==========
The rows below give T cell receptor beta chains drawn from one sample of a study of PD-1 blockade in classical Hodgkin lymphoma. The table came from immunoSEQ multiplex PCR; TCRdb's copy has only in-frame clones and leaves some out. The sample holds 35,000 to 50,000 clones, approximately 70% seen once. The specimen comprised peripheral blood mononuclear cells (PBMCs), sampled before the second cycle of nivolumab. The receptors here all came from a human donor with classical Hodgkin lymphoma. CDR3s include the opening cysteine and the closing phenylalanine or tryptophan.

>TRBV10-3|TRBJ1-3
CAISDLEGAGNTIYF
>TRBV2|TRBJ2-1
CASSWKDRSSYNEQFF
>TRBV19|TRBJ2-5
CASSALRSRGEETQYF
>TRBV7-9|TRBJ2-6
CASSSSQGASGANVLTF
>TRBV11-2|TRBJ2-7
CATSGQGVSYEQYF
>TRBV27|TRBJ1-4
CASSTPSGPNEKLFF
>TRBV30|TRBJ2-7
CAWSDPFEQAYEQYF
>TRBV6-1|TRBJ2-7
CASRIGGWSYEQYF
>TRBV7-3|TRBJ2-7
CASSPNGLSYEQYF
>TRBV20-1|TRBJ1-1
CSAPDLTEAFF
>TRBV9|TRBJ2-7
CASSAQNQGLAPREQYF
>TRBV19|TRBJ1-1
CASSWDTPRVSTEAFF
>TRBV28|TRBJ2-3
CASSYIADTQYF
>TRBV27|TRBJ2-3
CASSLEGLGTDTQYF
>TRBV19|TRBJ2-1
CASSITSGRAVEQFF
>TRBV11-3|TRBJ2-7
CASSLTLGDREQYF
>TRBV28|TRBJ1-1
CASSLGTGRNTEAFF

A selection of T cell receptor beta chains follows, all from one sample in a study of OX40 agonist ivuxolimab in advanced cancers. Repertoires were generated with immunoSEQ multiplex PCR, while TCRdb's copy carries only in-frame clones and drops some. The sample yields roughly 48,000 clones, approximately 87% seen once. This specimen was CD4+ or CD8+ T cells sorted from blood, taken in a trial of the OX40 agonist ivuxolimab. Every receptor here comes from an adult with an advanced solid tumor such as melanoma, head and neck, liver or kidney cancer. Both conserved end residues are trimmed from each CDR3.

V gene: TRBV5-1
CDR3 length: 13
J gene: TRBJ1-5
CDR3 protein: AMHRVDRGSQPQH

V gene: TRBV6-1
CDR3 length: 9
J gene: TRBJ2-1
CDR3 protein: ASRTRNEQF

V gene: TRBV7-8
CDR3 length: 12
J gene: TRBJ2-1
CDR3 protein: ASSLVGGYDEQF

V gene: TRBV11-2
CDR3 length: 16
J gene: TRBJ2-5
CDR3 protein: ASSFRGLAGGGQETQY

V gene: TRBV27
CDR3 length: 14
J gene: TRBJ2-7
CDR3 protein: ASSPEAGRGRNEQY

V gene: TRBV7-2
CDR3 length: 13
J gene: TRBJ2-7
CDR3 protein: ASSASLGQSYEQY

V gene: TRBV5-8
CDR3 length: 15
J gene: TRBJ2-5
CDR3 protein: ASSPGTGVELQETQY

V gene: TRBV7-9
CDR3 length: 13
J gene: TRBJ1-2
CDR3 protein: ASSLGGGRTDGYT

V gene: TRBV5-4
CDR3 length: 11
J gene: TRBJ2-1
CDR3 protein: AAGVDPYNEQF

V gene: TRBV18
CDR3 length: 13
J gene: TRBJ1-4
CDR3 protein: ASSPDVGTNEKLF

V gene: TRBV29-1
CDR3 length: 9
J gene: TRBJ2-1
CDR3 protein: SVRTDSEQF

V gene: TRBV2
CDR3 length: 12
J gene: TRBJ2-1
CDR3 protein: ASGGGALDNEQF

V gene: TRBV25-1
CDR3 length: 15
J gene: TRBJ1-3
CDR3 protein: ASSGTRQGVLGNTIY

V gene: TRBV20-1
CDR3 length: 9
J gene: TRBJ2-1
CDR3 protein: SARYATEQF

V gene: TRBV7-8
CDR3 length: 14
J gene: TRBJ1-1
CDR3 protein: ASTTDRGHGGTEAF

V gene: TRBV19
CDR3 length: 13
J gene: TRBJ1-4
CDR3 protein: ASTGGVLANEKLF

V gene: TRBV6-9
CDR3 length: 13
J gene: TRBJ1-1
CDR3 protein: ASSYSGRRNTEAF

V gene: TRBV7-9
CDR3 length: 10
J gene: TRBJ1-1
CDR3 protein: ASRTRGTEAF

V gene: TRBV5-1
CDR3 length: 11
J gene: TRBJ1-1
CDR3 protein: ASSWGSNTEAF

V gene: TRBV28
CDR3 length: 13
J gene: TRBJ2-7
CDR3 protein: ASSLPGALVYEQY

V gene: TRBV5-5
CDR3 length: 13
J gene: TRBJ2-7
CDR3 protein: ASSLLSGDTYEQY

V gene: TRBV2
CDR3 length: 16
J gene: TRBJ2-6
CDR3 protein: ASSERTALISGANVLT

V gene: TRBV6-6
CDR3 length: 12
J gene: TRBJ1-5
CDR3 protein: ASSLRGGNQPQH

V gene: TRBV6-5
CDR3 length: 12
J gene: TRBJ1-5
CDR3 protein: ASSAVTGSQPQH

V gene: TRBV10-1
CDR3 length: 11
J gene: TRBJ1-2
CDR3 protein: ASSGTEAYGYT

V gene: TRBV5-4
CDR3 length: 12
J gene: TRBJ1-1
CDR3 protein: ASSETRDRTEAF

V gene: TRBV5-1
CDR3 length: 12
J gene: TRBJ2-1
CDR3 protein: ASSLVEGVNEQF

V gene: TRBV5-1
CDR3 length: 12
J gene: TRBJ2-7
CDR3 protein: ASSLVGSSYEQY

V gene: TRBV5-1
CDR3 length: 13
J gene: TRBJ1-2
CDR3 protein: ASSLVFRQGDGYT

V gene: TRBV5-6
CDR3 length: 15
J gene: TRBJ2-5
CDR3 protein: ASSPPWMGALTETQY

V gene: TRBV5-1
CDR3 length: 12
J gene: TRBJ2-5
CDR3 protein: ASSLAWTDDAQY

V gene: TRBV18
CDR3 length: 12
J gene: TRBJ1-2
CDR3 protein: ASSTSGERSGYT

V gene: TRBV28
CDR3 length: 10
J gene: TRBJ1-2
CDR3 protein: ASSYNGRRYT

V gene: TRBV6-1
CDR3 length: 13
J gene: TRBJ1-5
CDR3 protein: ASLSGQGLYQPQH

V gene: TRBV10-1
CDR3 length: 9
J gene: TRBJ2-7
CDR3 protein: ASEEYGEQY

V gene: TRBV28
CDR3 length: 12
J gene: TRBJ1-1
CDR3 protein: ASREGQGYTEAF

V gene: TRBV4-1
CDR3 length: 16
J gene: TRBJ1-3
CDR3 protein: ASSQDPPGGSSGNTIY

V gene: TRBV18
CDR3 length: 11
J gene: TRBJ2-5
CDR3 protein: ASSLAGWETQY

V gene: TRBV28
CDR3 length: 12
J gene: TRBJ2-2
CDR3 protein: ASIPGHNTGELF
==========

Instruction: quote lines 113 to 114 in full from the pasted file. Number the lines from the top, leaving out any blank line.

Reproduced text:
V gene: TRBV28
CDR3 length: 13